I am similar to those irritating folks who quit smoking but bum cigarettes from others. Because I have a rebellious nature, I do not own a computer. When I need to Google, I go to the library or ask a favor from a friend. This past week I caught the end of a Nina Totenberg report on National Public Radio. The subject was Civil Rights Comes Full Circle in Alabama. A big thank-you to Jenny Seward who found the entry on the NPR Web site and printed it out for me. It was a remarkably moving account of Congressional Representative John Hughes leading a commemorative pilgrimage to Alabama. This year, on the 44th anniversary of Bloody Sunday, the official speaker was Eric Holder, the nation’s first African American Attorney General. His late sister in law, Vivian Malone, was one of two students blocked from enrolling in college by George Wallace in 1963. Mr. Holder was introduced by Peggy Wallace Kennedy, the daughter of Gov. Wallace. The two shared a warm and tearful embrace. Isn’t life grand?

I have gardener’s hands. They long ago lost their ability to promote a career in hand modeling. These fingernails are no longer useful tools. Why are there tamper-proof tops on everything, especially products we oldsters need to open, for example, aspirin? Oh! And when did they take the convenient red string from Band-Aids? Trying to open one while throbbing and bleeding is so annoying.

This is my third spring writing this column. The same advice needs to be given regarding crows and emerging pea sprouts. They will pull up every one. I start peas in the big plug trays easily twice the size of common six-packs. I leave them under Reemay until they get some size. Reemay is a wonderful product. It is a film-like material through which light and water will pass. It confounds crows and bugs and also adds a tiny bit of frost protection. It can be anchored with soil, bricks, logs or rocks.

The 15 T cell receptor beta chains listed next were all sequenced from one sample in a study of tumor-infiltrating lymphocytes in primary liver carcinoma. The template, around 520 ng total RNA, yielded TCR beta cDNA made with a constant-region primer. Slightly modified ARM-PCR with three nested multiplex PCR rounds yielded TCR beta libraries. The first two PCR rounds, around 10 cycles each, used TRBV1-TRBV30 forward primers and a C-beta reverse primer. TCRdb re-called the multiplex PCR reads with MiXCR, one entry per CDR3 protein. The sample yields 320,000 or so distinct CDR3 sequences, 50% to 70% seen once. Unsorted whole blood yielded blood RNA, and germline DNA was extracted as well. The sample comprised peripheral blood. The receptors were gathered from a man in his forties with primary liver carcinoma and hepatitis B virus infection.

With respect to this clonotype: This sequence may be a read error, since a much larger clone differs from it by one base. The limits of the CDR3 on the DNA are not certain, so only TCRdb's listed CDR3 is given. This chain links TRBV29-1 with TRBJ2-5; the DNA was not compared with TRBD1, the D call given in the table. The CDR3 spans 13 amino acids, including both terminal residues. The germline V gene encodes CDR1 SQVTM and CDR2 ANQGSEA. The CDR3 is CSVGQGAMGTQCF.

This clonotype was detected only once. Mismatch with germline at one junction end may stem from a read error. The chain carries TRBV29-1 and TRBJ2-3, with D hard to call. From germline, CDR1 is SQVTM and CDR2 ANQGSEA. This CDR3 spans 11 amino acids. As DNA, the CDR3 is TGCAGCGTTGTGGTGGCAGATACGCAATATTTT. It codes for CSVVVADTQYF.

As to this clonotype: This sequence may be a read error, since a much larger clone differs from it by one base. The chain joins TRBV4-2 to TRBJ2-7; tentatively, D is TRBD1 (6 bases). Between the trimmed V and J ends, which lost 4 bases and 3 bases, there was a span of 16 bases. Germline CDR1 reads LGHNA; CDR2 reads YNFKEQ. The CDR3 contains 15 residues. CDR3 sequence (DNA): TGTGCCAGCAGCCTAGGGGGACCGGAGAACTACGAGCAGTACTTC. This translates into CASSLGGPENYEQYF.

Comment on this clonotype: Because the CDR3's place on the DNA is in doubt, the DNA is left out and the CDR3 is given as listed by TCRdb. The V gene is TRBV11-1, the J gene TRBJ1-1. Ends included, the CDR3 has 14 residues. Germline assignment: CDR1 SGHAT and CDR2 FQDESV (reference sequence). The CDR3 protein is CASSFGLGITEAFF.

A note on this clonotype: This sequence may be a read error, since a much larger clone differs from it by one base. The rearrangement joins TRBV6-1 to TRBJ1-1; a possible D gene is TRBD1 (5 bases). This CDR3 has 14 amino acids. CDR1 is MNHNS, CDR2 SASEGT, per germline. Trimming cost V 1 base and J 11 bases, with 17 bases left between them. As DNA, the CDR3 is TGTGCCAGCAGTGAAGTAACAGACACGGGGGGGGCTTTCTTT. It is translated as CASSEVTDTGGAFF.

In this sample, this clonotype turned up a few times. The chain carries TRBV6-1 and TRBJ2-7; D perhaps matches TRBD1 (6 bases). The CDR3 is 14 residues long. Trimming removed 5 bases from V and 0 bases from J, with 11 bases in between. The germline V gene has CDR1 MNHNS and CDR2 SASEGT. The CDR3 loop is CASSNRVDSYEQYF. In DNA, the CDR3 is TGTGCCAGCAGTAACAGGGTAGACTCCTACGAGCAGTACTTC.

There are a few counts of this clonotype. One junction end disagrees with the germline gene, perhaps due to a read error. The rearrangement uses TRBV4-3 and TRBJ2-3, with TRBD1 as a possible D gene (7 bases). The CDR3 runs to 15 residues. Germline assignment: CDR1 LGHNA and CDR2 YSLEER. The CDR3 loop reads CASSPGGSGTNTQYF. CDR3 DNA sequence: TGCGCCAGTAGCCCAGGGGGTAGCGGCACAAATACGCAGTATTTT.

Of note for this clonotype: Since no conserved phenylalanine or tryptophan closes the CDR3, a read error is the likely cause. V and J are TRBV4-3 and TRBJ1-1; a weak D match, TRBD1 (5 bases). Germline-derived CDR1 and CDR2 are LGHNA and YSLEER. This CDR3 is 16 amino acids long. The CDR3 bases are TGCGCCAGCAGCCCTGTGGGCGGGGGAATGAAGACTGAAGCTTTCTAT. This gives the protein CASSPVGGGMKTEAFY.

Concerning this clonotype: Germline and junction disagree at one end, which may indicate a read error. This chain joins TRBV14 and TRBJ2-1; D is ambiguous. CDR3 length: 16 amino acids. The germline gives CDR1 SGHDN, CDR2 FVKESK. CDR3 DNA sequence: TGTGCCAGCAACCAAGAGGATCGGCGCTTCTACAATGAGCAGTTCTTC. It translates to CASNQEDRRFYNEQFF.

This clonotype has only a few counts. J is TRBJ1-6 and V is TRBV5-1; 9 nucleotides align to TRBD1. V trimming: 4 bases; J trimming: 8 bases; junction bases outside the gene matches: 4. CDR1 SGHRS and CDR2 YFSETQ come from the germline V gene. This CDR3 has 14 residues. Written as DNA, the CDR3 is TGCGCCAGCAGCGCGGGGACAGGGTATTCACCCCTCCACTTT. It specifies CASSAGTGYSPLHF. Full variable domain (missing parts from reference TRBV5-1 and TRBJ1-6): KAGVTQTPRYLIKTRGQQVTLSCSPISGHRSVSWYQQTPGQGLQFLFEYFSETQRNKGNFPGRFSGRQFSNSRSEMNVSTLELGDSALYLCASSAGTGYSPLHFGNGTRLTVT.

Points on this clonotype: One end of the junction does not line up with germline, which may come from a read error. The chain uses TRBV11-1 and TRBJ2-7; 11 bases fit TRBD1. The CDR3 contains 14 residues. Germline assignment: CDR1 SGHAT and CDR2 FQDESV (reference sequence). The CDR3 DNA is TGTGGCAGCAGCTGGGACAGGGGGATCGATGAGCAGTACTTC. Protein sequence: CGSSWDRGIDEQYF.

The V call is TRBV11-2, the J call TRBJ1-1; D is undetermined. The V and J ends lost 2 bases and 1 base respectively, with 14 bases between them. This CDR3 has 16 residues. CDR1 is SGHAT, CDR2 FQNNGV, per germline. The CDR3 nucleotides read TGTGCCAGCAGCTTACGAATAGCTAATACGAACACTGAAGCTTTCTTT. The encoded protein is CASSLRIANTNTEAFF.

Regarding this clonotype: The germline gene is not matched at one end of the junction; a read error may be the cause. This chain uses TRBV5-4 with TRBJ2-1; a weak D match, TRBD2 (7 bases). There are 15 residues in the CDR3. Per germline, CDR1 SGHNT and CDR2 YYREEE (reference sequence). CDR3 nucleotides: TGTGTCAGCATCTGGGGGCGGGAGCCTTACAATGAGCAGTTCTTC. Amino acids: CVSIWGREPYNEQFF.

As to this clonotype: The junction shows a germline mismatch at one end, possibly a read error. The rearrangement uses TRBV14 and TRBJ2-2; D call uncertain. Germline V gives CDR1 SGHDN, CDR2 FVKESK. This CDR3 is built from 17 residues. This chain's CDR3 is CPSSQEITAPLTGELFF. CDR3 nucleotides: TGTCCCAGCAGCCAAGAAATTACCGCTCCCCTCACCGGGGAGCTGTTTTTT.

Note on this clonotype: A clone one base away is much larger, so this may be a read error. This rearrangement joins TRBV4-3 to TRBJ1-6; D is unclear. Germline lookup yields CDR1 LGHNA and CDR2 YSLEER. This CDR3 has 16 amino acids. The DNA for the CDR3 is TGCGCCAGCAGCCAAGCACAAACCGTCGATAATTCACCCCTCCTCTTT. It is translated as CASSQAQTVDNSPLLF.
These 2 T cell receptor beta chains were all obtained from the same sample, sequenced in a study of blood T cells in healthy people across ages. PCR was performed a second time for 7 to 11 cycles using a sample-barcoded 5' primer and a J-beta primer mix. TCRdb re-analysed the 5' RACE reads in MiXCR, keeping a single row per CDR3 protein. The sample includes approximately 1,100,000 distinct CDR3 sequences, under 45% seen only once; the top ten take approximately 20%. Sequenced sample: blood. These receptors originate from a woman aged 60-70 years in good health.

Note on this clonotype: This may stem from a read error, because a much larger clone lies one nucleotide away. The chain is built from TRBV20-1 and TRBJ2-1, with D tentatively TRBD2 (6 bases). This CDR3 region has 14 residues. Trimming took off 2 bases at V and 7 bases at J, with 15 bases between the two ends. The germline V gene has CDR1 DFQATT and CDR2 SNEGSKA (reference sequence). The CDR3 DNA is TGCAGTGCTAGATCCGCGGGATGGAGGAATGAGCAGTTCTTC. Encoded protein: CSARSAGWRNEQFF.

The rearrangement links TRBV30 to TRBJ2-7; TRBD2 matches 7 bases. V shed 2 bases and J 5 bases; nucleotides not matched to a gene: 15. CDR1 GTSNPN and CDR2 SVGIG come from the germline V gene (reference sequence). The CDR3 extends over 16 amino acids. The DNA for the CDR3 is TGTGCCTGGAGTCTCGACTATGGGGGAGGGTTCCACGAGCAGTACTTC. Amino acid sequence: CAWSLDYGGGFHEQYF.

We had another slow food potluck at the Agricultural Hall last Thursday evening. It was, of course, a wonderful gathering of food and the lovers of it. The program for the event was a report from several members who had attended the biennial worldwide get-together of Slow Food International in Turin, Italy. It is affectionately called Terra Madre. The speakers were inspired and shared their enthusiasm with the rest of us.

Slow food envisions a world in which all people can eat food that is good for them, good for the people who grow it, and good for the planet. In essence, food that is good, clean and fair. The organization began as a protest to the opening of a McDonald’s in Rome and has been gathering quite a following worldwide. Thousands attended Terra Madre this past fall.

Pity my poor editor. My typewriter is on the blink so I have resorted to the handwriting. I did not pass penmanship at Earl J. Hyatt elementary school in Rew, Pennsylvania. Last week I could not judge how much I was blabbing so there was not room for Seniel’s rendition of our New Year’s Eve pig chase.

I have had it with the AIG bonus scandal. How long do we have to hear about it? This is not the first time our tax dollars have gone to support the rich. To wit: farm subsidies, no-bid contracts, corporate welfare, public lands given to the cattle barons, and so on ad nauseum. I find it sad that we are outraged for weeks on end over money and yawn at government-sanctioned torture, human trafficking worldwide, starving children with no access to clean water, or the brand-new hospital here on the Vineyard having no units to treat alcoholism and drug addiction. I do go on! Thank you for indulging me.